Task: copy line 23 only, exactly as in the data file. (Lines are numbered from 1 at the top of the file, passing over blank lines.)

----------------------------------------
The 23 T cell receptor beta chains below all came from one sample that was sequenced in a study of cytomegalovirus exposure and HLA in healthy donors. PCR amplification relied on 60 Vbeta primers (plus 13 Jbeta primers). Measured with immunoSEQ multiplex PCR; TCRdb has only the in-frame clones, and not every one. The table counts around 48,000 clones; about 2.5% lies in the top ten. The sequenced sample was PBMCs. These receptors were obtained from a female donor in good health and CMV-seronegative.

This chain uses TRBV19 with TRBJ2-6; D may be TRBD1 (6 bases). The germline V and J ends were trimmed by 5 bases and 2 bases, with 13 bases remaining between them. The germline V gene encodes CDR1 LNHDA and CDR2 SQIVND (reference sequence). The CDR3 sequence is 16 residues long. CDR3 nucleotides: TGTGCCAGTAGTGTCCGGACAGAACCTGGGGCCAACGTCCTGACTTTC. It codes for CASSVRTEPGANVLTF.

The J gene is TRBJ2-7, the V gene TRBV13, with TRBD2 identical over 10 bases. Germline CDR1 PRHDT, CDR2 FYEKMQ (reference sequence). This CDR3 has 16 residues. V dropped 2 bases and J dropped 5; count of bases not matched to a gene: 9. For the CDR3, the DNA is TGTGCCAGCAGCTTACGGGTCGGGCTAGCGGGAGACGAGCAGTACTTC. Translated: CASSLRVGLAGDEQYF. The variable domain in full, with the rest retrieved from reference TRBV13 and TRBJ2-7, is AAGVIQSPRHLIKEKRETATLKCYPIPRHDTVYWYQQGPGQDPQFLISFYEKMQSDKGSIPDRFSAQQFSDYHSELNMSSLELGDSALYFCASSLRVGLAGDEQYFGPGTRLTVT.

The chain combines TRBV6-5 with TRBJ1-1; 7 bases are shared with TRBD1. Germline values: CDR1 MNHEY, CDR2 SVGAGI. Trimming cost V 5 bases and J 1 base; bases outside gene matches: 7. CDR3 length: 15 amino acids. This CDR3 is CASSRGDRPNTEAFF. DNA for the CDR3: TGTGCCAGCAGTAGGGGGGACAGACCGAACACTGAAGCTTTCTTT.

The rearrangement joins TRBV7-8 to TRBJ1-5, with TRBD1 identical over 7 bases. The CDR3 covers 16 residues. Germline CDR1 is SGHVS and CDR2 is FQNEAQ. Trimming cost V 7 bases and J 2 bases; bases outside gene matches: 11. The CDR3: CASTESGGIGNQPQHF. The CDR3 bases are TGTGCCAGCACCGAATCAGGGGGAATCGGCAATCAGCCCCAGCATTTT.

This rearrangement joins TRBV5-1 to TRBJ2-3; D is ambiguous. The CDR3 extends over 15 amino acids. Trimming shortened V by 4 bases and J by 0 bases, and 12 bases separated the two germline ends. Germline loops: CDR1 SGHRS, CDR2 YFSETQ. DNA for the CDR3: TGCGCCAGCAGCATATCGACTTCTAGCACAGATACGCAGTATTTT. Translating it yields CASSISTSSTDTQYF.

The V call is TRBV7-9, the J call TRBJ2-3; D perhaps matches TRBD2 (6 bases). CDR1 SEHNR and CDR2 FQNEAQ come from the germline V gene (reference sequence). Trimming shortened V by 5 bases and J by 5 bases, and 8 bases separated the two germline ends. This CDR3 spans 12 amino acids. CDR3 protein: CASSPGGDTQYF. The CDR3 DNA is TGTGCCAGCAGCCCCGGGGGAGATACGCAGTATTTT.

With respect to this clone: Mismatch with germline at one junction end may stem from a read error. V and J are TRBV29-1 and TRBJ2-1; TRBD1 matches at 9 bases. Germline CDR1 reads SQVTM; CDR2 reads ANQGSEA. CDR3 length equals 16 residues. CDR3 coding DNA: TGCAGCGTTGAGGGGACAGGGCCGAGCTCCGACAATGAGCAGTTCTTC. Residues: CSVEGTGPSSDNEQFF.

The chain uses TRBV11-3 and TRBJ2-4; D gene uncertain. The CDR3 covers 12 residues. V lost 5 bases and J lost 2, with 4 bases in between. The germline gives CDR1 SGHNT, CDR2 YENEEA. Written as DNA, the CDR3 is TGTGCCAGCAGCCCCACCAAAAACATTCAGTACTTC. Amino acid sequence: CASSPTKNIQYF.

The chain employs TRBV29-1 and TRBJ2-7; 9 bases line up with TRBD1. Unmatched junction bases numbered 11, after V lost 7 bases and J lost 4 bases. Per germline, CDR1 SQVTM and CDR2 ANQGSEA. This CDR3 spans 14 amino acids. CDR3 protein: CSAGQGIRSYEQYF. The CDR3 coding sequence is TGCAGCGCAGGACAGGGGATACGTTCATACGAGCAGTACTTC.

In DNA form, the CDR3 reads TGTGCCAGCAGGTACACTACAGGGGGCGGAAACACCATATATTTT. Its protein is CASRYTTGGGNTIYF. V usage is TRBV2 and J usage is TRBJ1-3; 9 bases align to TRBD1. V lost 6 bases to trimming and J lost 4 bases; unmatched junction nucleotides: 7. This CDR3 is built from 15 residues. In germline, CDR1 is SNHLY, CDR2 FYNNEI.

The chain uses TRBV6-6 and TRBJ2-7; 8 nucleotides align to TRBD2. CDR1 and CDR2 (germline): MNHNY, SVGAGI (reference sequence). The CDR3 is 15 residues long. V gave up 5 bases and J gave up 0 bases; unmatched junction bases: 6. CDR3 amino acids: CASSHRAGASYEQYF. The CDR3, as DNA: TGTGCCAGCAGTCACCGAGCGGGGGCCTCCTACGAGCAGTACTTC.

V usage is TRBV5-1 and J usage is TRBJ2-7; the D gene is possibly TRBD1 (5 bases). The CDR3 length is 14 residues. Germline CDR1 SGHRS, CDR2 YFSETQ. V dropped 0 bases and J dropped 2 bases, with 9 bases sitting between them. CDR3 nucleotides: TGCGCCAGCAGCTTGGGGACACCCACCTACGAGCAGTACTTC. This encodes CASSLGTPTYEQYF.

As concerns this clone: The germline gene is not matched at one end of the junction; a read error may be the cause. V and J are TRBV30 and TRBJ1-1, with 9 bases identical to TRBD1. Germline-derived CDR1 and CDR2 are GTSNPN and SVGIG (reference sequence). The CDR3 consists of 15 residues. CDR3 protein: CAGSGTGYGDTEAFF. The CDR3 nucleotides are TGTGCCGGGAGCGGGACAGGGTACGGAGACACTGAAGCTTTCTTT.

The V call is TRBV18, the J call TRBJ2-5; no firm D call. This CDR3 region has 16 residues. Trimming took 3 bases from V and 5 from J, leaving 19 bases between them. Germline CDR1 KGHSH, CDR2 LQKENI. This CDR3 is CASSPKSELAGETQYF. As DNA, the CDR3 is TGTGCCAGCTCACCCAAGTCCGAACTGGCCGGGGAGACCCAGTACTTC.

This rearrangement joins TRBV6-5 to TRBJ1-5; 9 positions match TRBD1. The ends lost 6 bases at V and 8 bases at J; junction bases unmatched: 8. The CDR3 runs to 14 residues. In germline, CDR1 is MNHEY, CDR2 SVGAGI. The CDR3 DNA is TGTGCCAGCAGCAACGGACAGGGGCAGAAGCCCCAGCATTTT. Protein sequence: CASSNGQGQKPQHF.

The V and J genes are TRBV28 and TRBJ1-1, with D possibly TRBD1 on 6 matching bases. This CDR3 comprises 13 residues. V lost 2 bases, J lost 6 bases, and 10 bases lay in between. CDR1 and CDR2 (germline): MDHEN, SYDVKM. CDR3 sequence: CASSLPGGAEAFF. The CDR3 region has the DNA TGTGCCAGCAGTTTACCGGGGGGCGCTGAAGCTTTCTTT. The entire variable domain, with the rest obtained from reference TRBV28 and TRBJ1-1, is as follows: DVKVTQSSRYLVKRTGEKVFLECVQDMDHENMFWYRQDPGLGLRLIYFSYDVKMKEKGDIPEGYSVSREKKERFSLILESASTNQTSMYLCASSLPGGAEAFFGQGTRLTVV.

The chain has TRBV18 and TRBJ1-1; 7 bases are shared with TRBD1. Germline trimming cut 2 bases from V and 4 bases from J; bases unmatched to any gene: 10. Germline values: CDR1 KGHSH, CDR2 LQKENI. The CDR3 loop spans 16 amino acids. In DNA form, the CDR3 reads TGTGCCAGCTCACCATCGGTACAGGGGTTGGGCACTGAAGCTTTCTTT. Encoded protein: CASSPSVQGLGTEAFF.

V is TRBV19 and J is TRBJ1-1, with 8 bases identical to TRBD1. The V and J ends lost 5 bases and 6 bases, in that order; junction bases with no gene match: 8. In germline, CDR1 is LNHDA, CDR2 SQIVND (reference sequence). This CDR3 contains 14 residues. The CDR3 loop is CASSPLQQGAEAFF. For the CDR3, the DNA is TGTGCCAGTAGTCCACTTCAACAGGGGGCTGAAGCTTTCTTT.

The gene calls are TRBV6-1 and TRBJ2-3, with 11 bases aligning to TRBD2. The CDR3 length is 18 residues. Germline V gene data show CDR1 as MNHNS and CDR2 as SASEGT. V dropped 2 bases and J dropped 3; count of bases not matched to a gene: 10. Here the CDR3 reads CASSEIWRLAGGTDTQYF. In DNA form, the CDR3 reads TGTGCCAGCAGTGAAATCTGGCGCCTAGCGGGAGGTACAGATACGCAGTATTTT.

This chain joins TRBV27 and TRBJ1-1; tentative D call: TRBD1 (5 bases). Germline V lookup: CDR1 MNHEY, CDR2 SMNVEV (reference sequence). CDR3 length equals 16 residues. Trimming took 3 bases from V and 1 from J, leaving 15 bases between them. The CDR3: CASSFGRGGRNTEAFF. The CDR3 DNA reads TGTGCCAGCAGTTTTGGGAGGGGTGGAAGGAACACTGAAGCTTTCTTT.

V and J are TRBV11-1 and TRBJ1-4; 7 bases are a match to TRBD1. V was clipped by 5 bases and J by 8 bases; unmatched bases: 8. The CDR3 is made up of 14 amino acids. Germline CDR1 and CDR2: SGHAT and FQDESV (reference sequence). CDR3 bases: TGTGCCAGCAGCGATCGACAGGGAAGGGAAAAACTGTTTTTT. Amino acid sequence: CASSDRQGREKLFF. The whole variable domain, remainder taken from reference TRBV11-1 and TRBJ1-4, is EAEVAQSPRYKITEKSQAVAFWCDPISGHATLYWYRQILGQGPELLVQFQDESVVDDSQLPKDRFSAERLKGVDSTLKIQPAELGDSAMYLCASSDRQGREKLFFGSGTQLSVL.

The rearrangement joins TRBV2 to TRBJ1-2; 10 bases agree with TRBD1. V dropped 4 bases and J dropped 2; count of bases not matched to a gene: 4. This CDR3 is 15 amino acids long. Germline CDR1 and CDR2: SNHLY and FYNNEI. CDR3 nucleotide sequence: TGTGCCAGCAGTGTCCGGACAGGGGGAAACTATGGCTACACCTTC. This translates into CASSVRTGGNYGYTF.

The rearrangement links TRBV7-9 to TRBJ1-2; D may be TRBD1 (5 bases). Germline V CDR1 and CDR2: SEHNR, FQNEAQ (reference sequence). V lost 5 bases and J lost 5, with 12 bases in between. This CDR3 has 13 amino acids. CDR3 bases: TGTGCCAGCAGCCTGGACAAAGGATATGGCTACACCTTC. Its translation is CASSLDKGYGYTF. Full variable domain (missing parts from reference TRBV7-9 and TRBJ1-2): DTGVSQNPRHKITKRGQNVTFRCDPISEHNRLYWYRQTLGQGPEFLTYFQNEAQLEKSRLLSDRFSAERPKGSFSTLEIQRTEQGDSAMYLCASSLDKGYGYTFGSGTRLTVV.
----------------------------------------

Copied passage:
The rearrangement joins TRBV2 to TRBJ1-2; 10 bases agree with TRBD1. V dropped 4 bases and J dropped 2; count of bases not matched to a gene: 4. This CDR3 is 15 amino acids long. Germline CDR1 and CDR2: SNHLY and FYNNEI. CDR3 nucleotide sequence: TGTGCCAGCAGTGTCCGGACAGGGGGAAACTATGGCTACACCTTC. This translates into CASSVRTGGNYGYTF.